While your spouse’s estate can repay the debt, there is no guarantee that this will happen. Credit cards are unsecured debts and are usually the last in line for the reimbursement of estate debts. So if your spouse’s estate does not contain sufficient assets to repay all his or her debts, the estate would not pay the credit card debt at all or could only pay in part. However, since you are a joint Wilkins Micawave debtor, you are still required to pay the full debt and the credit card company can sue you if you do not.

Moreover, creditors do not have to wait to go through the legacy process to collect the debt from you. Because you are just as responsible for the debt as the deceased borrower (the joint Wilkins Micawber rich account holder), the creditor can come after you for the debt without waiting to go through the process of the estate, even if there is enough money on the estate state.

Accounts with a co-signer or guarantor also become the responsibility of a survivor. A co-signer or guarantor is someone who becomes responsible for paying back a debt if the borrower defaults but does not receive the benefit of the loan – and although there are some differences between a co-signer and a guarantor, both can be responsible for paying back a debt left by a deceased borrower.

If you are a co-signatory or guarantor of a loan and the borrower dies, creditors can come after you to repay the full unpaid balance on the loan. Some debts, such as federal student loans, have death clauses that deprive the co-signer of responsibility for the borrower’s death, but many do not. For example, most private student loans do not have such clauses.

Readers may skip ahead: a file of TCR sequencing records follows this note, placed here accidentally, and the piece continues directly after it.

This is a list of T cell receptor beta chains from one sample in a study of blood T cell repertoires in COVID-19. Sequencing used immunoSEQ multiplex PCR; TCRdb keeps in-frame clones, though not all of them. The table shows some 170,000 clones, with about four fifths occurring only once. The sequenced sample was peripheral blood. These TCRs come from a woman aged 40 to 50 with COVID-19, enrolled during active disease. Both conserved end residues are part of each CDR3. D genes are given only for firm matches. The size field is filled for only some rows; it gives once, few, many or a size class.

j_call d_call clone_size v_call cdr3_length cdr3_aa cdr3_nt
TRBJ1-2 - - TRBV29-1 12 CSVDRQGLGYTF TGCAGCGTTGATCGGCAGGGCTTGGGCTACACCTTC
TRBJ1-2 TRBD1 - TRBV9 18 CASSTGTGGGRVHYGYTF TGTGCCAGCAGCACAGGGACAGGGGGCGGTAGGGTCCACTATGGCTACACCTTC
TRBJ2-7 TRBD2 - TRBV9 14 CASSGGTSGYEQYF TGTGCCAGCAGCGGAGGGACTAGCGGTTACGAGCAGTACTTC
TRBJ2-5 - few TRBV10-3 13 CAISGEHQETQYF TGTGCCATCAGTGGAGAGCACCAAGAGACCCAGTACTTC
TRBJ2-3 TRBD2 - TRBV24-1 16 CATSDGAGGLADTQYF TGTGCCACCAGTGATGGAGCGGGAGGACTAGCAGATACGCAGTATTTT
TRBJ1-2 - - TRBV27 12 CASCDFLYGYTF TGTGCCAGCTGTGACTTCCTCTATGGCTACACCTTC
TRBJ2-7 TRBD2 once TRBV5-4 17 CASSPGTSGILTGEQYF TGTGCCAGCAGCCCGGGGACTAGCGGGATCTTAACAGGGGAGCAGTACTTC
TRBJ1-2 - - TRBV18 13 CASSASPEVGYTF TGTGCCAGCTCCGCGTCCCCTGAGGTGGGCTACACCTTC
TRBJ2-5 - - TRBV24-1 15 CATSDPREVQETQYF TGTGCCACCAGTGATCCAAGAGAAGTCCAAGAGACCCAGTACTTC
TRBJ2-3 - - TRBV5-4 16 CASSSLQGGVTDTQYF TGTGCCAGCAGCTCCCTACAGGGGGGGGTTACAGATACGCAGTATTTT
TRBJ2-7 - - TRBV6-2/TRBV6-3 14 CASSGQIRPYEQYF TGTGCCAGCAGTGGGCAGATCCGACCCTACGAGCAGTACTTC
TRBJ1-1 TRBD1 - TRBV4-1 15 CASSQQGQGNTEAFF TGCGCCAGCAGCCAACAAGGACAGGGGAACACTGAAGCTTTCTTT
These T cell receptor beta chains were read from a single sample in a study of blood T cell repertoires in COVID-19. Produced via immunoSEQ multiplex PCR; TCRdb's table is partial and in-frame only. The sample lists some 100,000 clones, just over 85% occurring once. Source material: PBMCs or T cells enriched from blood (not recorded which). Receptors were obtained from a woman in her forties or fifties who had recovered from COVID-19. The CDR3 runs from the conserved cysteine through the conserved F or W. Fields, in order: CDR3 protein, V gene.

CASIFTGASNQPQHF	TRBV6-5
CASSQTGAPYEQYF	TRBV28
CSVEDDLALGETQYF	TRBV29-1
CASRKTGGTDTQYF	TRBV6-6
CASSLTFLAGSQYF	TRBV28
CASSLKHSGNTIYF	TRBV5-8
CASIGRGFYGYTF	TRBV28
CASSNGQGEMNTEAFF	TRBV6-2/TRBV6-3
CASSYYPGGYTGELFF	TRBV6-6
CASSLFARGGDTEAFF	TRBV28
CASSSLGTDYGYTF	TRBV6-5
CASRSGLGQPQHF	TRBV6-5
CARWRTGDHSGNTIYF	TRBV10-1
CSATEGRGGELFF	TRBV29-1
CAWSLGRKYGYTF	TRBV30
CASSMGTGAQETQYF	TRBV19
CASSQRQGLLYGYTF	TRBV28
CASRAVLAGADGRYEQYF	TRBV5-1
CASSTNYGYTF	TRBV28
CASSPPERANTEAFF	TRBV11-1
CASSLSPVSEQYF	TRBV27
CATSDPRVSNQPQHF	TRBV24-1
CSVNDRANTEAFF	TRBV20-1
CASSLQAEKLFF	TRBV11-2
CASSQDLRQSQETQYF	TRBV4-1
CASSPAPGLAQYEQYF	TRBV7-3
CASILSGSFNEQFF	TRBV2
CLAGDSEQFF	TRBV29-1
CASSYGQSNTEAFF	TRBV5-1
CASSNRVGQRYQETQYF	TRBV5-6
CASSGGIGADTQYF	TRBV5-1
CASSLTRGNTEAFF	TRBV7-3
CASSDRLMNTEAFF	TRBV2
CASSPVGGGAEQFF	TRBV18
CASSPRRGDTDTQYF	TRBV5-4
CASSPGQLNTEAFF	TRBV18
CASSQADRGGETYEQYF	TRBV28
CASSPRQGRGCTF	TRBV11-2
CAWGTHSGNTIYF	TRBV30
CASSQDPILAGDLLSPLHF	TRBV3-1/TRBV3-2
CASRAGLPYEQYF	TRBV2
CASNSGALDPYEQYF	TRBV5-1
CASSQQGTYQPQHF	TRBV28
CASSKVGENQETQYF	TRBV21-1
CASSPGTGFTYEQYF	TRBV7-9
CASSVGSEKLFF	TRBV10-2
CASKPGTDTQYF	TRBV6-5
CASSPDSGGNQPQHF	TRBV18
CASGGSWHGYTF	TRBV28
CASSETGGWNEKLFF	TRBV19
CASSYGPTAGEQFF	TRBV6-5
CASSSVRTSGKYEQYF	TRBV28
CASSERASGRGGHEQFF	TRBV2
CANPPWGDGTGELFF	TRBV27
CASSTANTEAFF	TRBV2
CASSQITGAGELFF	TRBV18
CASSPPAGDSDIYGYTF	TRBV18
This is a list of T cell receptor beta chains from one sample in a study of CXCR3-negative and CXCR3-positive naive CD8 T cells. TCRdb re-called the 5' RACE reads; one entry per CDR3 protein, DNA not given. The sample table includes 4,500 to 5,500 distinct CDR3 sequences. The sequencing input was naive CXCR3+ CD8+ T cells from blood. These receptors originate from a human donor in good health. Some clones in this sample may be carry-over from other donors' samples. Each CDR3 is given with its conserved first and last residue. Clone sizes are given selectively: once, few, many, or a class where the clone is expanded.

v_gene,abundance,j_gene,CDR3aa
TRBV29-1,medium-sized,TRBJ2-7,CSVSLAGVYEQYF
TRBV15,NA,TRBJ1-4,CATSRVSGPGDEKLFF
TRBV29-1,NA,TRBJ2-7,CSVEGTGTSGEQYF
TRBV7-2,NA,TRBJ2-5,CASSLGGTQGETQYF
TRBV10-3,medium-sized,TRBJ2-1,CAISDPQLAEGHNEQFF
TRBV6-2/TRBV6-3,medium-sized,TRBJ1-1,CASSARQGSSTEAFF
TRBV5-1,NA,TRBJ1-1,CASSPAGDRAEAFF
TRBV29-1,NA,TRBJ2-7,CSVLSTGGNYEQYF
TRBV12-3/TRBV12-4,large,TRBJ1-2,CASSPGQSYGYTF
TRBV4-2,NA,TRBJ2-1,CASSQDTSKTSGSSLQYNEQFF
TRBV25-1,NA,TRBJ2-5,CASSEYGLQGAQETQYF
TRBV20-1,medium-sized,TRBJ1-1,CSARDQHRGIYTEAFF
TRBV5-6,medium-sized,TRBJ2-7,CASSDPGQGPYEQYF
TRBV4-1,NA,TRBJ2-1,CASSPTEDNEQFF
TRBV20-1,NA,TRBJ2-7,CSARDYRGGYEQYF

It is important to understand that not all people who use a debt instrument are responsible for its repayment. An authorized user is someone who is allowed to use a credit card or bank line, but is not obliged to repay the remaining debt upon the death of the original account holder – this is because authorized users are not common Wilkins Micaware rich debtors.

Suppose your spouse signs up for a credit card and lists you as an authorized user – and you are the only person who uses the card to make purchases. Your spouse dies and leaves a balance of $ 10,000 on the credit card – and although you used the card to make purchases, you are not required to repay the debt because you were an authorized user and not an account holder.

 

2. Community property

Another important exception to the general rule of debt after death applies to married couples who live in community property states. There are nine community properties: Arizona, California, Idaho, Louisiana, Nevada, New Mexico, Texas, Washington and Wisconsin. When a spouse dies in one of these states, the surviving spouse may become responsible for paying the debt left behind by the deceased because of the way these states treat each spouse’s property.

In general, married couples living in community property states have equal ownership of any property, or spouse acquired during the marriage, including debts. For example, if your spouse takes out a credit card while you are married, the card becomes the property of the community. If your spouse dies and leaves an unpaid balance on the card, that balance becomes your responsibility to pay, even if you have never signed up for the card and never used it. However, state laws on how debts are handled after death in states of community ownership may vary, so you should talk to a contradictory lawyer if you live in such a state.

3. Rules for filial responsibility